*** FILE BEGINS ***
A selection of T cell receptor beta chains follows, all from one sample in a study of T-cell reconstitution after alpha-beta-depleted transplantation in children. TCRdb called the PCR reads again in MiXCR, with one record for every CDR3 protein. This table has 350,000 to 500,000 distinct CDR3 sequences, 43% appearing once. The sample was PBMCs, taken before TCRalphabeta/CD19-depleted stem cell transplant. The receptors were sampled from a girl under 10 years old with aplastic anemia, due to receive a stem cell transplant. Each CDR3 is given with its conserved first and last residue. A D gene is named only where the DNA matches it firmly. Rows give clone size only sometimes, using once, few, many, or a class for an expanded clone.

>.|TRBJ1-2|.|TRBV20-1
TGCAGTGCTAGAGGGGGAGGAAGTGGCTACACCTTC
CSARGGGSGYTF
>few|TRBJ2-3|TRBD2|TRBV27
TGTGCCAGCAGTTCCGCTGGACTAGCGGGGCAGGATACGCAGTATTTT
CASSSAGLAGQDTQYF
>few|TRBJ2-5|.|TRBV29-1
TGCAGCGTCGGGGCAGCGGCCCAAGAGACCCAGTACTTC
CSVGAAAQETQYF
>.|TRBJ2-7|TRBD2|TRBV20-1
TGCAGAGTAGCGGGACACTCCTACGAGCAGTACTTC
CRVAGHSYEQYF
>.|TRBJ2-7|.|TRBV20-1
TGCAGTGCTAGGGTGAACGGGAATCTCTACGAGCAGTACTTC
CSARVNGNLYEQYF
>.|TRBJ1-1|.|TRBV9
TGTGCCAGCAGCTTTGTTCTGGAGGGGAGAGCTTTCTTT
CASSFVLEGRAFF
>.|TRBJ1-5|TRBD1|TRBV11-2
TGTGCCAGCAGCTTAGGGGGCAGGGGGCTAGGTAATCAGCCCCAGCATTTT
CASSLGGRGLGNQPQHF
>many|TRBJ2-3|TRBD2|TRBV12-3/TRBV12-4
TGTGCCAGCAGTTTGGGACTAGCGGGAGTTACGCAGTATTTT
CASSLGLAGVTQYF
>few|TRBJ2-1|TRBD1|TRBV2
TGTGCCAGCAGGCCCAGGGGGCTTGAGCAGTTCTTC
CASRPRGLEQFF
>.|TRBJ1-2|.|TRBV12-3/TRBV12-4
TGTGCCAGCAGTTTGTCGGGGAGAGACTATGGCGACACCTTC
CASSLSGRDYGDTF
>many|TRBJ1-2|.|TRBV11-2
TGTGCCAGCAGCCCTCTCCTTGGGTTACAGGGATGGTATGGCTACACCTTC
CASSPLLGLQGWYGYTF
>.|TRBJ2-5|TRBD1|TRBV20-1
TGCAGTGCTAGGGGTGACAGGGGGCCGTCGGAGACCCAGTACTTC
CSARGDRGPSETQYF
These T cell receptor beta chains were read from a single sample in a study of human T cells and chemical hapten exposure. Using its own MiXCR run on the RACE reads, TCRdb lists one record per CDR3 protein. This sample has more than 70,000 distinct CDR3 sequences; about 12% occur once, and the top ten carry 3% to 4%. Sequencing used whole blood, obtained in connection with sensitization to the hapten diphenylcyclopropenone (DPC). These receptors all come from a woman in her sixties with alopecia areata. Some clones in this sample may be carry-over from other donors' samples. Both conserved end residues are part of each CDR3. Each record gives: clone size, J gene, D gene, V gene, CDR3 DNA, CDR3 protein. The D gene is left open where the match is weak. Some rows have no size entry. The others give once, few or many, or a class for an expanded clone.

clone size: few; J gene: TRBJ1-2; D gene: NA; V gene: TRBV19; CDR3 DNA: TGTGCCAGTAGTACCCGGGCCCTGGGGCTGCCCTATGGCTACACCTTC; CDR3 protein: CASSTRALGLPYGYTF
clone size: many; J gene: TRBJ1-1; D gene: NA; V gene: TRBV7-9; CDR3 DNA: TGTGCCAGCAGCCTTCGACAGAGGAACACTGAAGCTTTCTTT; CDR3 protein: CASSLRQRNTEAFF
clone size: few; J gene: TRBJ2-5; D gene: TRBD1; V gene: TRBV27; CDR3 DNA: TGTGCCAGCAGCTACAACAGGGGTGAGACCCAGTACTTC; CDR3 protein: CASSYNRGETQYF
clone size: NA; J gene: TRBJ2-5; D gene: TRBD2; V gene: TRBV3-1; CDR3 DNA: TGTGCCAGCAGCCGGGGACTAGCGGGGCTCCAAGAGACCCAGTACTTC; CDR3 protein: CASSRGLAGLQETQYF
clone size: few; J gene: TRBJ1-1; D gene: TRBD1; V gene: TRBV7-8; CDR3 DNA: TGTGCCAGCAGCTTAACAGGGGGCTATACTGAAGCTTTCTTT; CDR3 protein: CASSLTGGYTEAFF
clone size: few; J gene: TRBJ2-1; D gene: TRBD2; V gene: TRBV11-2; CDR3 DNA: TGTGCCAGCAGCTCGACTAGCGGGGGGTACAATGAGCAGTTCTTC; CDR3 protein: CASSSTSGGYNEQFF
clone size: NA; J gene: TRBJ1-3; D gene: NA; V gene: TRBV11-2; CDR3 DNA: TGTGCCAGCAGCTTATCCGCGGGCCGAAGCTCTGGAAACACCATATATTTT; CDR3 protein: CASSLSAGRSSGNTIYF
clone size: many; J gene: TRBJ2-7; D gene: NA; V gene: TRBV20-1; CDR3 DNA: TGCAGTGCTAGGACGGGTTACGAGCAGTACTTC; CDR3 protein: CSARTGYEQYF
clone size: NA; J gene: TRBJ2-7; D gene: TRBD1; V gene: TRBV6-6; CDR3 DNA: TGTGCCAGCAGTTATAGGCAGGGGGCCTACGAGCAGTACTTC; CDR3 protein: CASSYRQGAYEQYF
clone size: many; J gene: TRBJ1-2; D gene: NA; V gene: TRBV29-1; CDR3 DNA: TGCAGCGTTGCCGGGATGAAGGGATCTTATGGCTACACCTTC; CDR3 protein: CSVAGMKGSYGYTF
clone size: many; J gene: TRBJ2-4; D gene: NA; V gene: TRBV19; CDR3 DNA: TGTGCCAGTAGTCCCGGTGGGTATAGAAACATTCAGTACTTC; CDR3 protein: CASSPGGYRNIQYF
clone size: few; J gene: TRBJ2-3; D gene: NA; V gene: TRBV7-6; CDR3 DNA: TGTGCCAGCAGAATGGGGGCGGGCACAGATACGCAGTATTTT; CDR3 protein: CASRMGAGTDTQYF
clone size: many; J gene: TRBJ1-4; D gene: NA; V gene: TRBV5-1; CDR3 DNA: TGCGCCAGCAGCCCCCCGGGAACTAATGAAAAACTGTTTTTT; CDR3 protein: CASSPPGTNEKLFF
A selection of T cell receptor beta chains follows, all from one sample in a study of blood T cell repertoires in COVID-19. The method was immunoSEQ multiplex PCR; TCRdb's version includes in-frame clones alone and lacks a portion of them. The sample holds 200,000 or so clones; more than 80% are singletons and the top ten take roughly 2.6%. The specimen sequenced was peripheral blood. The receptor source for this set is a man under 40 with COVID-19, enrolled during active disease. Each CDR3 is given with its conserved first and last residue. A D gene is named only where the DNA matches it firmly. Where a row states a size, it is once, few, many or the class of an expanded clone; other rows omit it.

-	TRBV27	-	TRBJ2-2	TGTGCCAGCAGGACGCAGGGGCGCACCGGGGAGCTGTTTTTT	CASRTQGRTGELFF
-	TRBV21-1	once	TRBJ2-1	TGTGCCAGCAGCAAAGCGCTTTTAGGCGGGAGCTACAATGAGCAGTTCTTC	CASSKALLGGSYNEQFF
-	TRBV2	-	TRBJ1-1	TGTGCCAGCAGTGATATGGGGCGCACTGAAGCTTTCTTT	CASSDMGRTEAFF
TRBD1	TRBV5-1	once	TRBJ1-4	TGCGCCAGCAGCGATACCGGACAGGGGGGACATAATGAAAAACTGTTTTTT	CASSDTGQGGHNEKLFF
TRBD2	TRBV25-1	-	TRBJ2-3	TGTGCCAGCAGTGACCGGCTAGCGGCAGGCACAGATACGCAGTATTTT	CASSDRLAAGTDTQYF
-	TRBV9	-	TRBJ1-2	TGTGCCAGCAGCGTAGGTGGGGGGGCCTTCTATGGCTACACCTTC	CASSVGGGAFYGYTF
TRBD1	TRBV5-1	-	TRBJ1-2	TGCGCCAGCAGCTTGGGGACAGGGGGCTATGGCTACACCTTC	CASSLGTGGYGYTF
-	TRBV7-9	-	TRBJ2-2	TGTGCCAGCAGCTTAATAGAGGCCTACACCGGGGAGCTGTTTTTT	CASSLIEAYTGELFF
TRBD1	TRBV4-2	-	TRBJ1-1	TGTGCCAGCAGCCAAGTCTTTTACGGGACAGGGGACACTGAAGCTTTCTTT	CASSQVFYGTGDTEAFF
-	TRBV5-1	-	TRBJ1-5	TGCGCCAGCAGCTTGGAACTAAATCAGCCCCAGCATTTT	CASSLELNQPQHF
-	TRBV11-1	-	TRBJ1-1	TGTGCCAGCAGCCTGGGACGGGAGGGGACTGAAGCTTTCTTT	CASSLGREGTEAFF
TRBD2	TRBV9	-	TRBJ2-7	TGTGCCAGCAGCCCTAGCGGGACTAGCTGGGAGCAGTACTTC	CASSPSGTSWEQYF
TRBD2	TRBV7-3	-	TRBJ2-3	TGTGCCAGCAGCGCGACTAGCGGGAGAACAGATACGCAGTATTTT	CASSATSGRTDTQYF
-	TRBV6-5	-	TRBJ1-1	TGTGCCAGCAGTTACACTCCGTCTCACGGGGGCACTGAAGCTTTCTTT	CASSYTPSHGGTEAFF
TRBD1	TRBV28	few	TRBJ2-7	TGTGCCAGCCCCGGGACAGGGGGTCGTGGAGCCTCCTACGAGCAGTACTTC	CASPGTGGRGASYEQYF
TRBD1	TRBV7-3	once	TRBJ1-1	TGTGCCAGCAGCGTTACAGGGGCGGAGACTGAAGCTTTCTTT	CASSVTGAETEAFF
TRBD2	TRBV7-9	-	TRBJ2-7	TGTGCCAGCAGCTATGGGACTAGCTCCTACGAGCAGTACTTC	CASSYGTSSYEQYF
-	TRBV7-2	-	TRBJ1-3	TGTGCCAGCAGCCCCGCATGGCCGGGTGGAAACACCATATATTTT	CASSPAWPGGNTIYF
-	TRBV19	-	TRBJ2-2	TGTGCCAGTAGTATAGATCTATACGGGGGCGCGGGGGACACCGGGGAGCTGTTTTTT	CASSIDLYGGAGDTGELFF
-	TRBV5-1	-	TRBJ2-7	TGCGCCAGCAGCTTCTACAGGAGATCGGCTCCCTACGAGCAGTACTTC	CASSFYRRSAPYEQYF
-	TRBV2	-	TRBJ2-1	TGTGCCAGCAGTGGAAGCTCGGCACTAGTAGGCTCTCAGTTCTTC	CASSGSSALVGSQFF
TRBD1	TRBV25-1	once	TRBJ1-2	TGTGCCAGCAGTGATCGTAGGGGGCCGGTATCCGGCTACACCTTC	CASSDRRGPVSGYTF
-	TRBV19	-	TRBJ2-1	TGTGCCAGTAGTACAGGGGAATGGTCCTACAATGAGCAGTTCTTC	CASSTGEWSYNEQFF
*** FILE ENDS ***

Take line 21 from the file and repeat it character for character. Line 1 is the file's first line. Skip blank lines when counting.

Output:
TGTGCCAGCAGCTTAGGGGGCAGGGGGCTAGGTAATCAGCCCCAGCATTTT